By Mark Hepworth: The events that London’s premier arts venue The Barbican is currently hosting include a production of The Tempest, a viewing of a David Lynch biopic, a display of paintings on the subject of Sufism and music…and an exhibition on the history of Science Fiction. There is often a feeling of tension between SF and the artistic mainstream, be it a sense of resentment when someone like Margaret Atwood seems to try to manoeuvre away from the genre label, or slightly dismissive reviews in the ‘serious’ press. While genre barriers do seem to be falling, it’s still unusual to see SF getting such deep attention, and so I couldn’t resist the opportunity to fit in a visit to “Into the Unknown: A Journey through Science Fiction” to see how it treated its subject.
Billed as a festival-style exhibition with more than 800 works, it is scattered across several floors and areas of the Barbican. The curator is Swiss historian and writer Patrick Gyger, whose bio gives impressive credentials – he was director of the Swiss SF collection “Maison d’Ailleurs” where he opened a wing dedicated to Jules Verne, has worked with the European Space Agency, run Utopiales, and been GoH at Eurocon.
His exhibition begins with a walk through four loosely-themed sections, and in the first his love of Jules Verne comes through very clearly as you enter: Extraordinary Voyages begins with the early years of wonder and speculation, filling the space with models, displays, films, and books either from the early years of SF or inspired by it. It has a story to tell but doesn’t press its conclusions on you; rather it allows you to wander through and let the theme assemble itself. For example, here you can trace a line from the prehistoric creatures at the Centre Of The Earth through the modelwork of Harryhausen to portrayals of Godzilla. Finding these mini-themes among the artefacts is a voyage of discovery.
Space Odysseys hits another familiar theme, giving us spaceships and spacesuits whose inhabitants tend to either find something wonderous, or get eaten by something terrible. The section seems to think that despite our fascination with all the things that could go wrong – from the technical challenges of The Martian to the many ravening aliens we imagine waiting for us – our native optimism is what comes through, with an interesting selection of old Soviet media showing the use of Space as a new heroic frontier shelved near to a script for “Journey Beyond the Stars” – hand-corrected as 2001 A Space Odyssey – and a copy of Merchanter’s Luck.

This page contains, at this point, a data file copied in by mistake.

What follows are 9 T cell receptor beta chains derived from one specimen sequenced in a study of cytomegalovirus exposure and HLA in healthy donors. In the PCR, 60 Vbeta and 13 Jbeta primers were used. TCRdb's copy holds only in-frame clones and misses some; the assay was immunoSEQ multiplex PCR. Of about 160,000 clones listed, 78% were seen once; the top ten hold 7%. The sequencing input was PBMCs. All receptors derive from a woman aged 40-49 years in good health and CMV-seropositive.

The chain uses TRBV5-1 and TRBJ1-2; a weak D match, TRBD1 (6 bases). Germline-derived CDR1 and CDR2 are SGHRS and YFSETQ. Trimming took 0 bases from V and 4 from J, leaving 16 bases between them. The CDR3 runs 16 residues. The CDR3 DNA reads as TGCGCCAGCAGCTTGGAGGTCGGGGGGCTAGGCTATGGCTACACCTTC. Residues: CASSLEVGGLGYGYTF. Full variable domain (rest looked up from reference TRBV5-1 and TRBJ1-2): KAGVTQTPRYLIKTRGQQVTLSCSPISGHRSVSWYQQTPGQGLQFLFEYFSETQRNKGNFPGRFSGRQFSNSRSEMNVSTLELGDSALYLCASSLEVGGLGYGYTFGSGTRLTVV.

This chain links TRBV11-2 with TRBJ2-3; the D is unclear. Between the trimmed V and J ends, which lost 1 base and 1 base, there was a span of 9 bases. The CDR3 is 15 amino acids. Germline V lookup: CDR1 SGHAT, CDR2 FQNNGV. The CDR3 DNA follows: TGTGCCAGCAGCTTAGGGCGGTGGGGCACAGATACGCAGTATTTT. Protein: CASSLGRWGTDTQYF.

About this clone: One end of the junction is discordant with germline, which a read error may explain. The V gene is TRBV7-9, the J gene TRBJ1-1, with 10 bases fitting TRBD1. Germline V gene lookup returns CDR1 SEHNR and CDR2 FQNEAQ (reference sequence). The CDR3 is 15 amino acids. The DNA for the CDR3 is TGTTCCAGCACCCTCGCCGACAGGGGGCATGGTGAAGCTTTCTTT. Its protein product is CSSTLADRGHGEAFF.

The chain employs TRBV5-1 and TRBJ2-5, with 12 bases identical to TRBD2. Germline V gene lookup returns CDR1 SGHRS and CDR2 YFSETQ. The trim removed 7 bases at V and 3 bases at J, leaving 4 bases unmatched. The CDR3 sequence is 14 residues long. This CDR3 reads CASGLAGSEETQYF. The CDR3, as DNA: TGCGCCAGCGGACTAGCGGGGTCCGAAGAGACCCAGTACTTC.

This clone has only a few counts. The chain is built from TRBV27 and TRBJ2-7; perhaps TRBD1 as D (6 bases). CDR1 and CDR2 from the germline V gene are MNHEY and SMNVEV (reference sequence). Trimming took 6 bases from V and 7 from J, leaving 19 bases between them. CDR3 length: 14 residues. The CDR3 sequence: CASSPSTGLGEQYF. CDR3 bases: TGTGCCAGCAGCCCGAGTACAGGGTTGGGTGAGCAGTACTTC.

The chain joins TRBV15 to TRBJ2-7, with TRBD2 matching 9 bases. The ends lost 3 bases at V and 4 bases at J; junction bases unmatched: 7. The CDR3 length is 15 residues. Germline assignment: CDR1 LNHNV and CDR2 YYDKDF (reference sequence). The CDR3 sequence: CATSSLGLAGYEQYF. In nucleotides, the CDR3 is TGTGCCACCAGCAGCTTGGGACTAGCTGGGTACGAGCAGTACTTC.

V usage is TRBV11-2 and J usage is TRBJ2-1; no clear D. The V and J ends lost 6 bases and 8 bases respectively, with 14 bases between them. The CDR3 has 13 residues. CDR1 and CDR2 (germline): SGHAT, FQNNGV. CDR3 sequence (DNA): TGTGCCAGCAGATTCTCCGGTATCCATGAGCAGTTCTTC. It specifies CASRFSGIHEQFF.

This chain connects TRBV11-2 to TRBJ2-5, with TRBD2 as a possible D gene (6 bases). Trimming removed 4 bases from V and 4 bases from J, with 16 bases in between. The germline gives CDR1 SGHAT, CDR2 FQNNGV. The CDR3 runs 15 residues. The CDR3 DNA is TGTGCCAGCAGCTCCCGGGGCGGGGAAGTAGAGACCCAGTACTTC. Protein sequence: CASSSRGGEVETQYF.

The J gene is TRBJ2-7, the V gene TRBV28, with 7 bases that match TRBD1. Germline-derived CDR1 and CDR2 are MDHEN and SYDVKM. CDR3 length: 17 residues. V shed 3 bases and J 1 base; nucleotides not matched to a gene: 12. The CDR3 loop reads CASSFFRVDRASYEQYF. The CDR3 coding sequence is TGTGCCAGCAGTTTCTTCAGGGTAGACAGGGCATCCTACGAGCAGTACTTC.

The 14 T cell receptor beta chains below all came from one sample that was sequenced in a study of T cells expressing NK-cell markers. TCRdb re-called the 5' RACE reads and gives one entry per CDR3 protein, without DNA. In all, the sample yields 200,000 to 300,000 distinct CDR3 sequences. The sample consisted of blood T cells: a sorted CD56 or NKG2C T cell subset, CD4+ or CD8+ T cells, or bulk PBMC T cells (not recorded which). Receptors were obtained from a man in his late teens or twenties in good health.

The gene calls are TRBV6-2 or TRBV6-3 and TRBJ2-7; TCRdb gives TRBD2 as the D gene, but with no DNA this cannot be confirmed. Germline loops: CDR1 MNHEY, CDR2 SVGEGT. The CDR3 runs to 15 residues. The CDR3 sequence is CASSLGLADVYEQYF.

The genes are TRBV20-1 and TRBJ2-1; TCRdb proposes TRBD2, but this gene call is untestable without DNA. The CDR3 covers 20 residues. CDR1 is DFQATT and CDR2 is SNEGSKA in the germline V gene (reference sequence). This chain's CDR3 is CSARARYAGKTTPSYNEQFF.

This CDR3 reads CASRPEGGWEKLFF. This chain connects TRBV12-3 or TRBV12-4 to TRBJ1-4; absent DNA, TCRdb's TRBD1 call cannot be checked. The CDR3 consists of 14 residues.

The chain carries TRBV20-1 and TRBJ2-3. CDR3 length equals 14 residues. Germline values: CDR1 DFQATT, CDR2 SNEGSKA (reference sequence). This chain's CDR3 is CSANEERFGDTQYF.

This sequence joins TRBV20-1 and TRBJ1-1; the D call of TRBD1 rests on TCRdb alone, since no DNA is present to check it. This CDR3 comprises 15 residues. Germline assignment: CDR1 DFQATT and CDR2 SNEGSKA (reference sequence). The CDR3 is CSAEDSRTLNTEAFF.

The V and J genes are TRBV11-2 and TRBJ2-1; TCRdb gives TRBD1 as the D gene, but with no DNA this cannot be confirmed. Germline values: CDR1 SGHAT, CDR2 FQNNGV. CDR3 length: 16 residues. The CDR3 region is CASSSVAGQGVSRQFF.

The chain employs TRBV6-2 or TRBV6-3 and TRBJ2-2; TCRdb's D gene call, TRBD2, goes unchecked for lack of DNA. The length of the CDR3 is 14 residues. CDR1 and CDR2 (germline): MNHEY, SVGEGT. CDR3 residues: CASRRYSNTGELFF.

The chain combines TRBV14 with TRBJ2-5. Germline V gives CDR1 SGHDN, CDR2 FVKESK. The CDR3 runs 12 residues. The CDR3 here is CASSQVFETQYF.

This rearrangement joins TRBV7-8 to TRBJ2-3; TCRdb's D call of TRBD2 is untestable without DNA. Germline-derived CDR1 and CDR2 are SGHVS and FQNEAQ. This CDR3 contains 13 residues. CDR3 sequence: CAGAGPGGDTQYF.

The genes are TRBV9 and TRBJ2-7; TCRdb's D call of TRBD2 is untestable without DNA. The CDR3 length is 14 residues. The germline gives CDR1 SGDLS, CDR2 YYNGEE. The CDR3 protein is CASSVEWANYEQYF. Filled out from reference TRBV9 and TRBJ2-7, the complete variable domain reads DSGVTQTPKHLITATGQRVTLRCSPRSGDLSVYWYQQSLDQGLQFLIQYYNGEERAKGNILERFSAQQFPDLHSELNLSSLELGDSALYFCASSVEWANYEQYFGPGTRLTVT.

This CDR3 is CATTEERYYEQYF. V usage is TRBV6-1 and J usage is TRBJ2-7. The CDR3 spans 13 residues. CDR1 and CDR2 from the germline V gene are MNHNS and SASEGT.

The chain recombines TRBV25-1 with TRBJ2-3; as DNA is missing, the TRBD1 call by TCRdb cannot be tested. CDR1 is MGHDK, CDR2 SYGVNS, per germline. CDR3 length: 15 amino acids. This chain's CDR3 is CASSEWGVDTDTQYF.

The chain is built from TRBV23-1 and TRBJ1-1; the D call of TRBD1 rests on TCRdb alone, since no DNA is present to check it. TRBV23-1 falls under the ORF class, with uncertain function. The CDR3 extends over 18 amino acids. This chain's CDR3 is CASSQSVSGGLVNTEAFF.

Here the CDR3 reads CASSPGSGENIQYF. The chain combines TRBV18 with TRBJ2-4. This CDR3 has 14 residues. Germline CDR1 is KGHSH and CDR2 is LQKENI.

Next, Brave New Worlds turns its viewpoint inwards with dystopian societies and utopian cities, and reminds us that SF has always been imagining the future in ways both extravagant and – occasionally – accurate. We may not have our jetboots yet, but displays of what people were imagining of us a hundred years ago illustrate that they were hoping in vain for personal flying wings back then, too. The link between SF and architecture makes an interesting appearance here, with the cities of the future imagined by professional architects looking perhaps little different from the ones imagined by SF visionaries.
The main section ends with Final Frontiers: not space, but the body and the brain. Robots merge into cyborgs merge into AI as it makes the obvious – but true – observation that we’ve always been fascinated by what we will turn into, or create to compete with ourselves.
The exhibition works by cramming so many elements together that you are forced to confront how they all interact. The result can be rather crowded and almost claustrophobic, as films overlay models and soundtracks clash so you can’t really settle and see any one thing. Each section has a fine display of books, acknowledging that while the silver screen may have produced the iconic visuals of SF, books have always provided the iconic ideas. Unfortunately, there’s not much to do with the books other than display them in cases to be stared at, which is no way to experience a story, and unfamiliar ones leave you to simply judge them by their cover. I’m sure something more could have been done to bring them fully into the story – displaying extracts or perhaps playing audio.